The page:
Our very own film critic, Will Higo reviews Saturday’s Kids for Quid screening of Aladdin

ALADDIN | Sat 29 June | 11am

In this update of the nineties Disney classic, down on his luck street-rat Aladdin finds himself in a whole new world of palace intrigue and magic when he unleashes a cosmically powerfully genie from his magical lamp.

With three wishes at his disposal, can he evade the machinations of the treacherous Palace Vizier Jafar and win the heart of Princess Jasmine?

It would be fair to say that the live action re-imaginings of the various Disney properties have a pretty variable hit rate, running the gamut from sublime (The Jungle Book) to dead on arrival (Dumbo), however with Aladdin it appears that the House of Mouse has once again found their footing, delivering a solid entry that mostly lives up to it’s animated predecessor.

Though mostly faithful to its forebear, Aladdin 2019 does boast some much welcome modern flourishes, particularly where Princess Jasmine is concerned. Rendered without a voice by the gender politics of the time, she’s frustrated by her role as political collateral rather than as a potential successor to the sultan threading a rather welcome Game-of-Thronesian plot thread through the more familiar material.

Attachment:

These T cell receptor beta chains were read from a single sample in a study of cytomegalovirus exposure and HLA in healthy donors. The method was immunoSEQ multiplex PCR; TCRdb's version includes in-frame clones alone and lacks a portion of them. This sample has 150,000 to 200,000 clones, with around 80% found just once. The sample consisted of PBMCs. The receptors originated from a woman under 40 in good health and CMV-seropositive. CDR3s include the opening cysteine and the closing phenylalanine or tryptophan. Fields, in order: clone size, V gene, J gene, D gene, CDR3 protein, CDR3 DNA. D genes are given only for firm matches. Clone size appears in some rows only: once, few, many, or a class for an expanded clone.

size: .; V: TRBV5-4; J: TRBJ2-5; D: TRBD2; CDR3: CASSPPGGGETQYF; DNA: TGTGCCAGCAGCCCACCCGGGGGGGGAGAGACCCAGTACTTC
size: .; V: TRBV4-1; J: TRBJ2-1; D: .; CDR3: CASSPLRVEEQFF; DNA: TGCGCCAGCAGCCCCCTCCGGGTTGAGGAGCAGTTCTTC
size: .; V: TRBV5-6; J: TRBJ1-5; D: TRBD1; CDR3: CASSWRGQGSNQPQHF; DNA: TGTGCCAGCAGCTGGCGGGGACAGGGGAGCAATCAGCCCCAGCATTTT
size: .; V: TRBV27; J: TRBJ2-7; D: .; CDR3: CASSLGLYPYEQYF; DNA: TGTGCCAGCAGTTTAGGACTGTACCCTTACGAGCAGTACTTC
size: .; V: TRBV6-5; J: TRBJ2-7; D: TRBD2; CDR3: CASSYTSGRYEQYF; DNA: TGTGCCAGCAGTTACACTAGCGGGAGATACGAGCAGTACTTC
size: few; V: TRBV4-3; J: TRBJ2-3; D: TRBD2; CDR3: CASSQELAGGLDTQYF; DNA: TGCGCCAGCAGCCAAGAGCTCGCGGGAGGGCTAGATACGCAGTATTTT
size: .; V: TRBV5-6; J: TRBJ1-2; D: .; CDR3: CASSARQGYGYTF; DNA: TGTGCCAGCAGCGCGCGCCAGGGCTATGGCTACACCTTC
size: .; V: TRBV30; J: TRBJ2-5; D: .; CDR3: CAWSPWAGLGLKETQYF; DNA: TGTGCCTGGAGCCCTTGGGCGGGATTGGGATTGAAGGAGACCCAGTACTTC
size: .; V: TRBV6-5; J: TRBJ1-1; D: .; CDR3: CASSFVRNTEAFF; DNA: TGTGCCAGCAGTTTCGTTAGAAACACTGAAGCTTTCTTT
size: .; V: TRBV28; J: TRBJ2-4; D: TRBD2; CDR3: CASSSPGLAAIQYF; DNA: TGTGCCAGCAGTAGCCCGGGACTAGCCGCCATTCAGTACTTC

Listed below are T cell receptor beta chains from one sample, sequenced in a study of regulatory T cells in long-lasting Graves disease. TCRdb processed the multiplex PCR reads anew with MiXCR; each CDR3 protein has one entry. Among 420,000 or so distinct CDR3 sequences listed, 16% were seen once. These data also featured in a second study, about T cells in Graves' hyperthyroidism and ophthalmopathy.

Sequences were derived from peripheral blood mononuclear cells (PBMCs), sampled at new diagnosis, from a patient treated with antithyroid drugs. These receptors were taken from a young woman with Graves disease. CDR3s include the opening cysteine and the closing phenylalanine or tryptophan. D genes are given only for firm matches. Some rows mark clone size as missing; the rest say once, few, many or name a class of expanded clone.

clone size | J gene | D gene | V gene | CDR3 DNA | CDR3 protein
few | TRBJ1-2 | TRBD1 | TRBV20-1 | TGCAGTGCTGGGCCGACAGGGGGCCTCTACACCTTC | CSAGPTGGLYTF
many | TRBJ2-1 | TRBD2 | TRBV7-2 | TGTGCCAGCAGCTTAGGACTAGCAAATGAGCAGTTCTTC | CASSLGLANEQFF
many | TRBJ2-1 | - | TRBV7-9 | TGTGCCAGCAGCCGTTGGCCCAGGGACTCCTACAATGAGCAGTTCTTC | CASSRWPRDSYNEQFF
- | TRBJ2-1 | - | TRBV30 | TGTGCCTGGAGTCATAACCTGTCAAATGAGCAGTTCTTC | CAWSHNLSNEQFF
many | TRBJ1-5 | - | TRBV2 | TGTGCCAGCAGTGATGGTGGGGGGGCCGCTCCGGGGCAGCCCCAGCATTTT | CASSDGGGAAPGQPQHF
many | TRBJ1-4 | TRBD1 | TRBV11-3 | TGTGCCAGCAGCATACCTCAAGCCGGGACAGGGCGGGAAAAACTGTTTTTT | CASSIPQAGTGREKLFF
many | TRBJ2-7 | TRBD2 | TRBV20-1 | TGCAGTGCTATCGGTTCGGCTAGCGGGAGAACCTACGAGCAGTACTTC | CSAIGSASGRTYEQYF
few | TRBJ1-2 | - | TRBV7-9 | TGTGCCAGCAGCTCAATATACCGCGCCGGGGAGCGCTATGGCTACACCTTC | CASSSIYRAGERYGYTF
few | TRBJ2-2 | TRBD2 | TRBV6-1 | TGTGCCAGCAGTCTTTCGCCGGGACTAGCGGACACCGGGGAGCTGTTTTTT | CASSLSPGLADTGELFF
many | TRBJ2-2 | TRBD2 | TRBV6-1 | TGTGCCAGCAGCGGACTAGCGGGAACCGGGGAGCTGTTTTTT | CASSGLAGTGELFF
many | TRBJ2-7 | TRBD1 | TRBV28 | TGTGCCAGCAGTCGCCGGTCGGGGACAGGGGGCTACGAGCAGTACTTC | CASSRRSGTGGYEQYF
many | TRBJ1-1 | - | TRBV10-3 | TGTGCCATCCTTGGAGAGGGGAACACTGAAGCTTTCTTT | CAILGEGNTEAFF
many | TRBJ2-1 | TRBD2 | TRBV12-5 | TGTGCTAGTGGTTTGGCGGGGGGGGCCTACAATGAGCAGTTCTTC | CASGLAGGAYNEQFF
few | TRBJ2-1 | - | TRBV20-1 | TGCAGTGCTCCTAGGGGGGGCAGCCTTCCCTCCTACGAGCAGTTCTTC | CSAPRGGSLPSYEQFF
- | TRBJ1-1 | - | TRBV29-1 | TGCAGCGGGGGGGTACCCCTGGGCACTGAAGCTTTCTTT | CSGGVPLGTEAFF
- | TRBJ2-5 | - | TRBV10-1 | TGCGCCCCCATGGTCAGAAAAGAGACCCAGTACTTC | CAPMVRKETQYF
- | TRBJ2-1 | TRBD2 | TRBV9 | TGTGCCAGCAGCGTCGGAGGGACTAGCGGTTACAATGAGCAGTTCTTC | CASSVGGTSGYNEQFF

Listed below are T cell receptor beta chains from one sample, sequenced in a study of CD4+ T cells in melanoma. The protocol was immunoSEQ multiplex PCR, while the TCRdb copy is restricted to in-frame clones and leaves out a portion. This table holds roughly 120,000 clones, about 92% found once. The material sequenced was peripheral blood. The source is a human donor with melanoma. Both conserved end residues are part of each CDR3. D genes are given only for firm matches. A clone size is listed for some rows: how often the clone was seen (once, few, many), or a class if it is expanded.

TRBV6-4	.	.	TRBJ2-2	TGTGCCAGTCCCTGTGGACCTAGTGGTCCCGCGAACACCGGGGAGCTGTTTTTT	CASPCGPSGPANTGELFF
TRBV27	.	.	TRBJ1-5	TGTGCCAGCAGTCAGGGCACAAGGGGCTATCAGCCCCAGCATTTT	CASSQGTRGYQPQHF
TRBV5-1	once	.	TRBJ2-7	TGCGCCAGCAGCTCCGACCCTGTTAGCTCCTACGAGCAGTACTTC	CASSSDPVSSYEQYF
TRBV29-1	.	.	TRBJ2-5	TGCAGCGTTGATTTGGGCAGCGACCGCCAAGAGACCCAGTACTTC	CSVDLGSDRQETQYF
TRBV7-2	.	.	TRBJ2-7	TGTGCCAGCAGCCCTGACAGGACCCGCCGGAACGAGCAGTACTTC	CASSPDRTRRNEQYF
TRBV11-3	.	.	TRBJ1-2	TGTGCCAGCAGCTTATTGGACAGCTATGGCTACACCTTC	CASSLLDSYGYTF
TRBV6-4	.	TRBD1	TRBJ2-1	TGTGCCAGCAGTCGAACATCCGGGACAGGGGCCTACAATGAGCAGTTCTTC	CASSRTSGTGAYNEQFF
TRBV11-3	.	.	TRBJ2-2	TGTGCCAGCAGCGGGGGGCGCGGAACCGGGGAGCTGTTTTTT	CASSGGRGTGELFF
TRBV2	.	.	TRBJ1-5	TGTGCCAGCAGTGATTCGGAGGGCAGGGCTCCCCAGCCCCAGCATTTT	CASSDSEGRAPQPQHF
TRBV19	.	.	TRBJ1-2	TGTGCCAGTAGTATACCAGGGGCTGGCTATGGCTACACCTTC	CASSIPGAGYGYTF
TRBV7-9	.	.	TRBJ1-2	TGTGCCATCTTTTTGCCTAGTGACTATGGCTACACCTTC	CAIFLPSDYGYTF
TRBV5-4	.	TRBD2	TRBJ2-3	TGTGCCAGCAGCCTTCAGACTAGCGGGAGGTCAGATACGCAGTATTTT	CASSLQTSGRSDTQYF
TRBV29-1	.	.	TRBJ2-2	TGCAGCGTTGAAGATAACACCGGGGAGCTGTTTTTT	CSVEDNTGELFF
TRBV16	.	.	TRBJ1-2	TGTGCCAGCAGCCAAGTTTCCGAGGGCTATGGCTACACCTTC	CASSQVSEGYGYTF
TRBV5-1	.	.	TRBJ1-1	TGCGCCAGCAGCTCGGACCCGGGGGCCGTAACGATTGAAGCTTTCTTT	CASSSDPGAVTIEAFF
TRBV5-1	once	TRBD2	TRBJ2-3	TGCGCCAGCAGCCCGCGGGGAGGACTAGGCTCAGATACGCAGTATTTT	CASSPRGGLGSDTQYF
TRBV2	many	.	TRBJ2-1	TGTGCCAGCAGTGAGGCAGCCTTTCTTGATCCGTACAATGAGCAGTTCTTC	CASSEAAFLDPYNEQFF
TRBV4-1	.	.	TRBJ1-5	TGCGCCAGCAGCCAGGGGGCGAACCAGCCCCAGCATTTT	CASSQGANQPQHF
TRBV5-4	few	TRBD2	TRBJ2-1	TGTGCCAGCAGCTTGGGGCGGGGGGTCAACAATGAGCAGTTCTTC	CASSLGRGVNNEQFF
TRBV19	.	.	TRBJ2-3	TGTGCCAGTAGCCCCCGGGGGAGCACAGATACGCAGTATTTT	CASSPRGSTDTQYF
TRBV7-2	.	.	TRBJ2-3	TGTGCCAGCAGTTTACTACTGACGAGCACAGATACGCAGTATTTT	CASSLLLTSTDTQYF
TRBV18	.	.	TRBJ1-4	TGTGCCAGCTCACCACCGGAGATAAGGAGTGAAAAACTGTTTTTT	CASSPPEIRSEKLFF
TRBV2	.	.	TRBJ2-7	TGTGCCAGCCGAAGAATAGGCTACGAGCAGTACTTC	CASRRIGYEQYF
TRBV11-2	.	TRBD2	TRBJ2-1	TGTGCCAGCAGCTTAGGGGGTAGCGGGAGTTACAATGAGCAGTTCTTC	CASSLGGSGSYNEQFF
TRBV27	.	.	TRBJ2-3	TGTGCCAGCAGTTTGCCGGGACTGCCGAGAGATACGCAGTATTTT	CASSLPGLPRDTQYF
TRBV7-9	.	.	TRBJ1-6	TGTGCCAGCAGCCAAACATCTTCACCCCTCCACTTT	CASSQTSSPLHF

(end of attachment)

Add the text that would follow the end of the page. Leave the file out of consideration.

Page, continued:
Casting is also a hit. Mena Massoud is an affable lead with a million dollar smile and the athletic chops to get your pulse pounding during Aladdin’s tumbling through the rooftops of Agrabah but he’s more than matched by Naomi Scott in a star-making turn as Princess Jasmine.

If there are any stumbles, it’s when the film hues too closely to the original. Will Smith’s Genie is ill at ease recreating the late Robin Williams’ riffs fairing better when allowed to find his own speed as a magical blue-smoke Hitch rather than the hyper-elastic, pop-culture, motor mouth from the original animation.

The classic songs are all here, with the addition of a so-so solo for Jasmine, however a sheen of Post-Frozen pop which, along with some awkward lyric re-jigs, rob them of some of their grandeur. Little ones with no memory of the original will be no doubt delighted with the bouncy ballads but they’re bound to hit a bit of a false note with the more senior members of the audience.

All in all, it’s solid Disney fun that shows there’s still magic left in the lamp.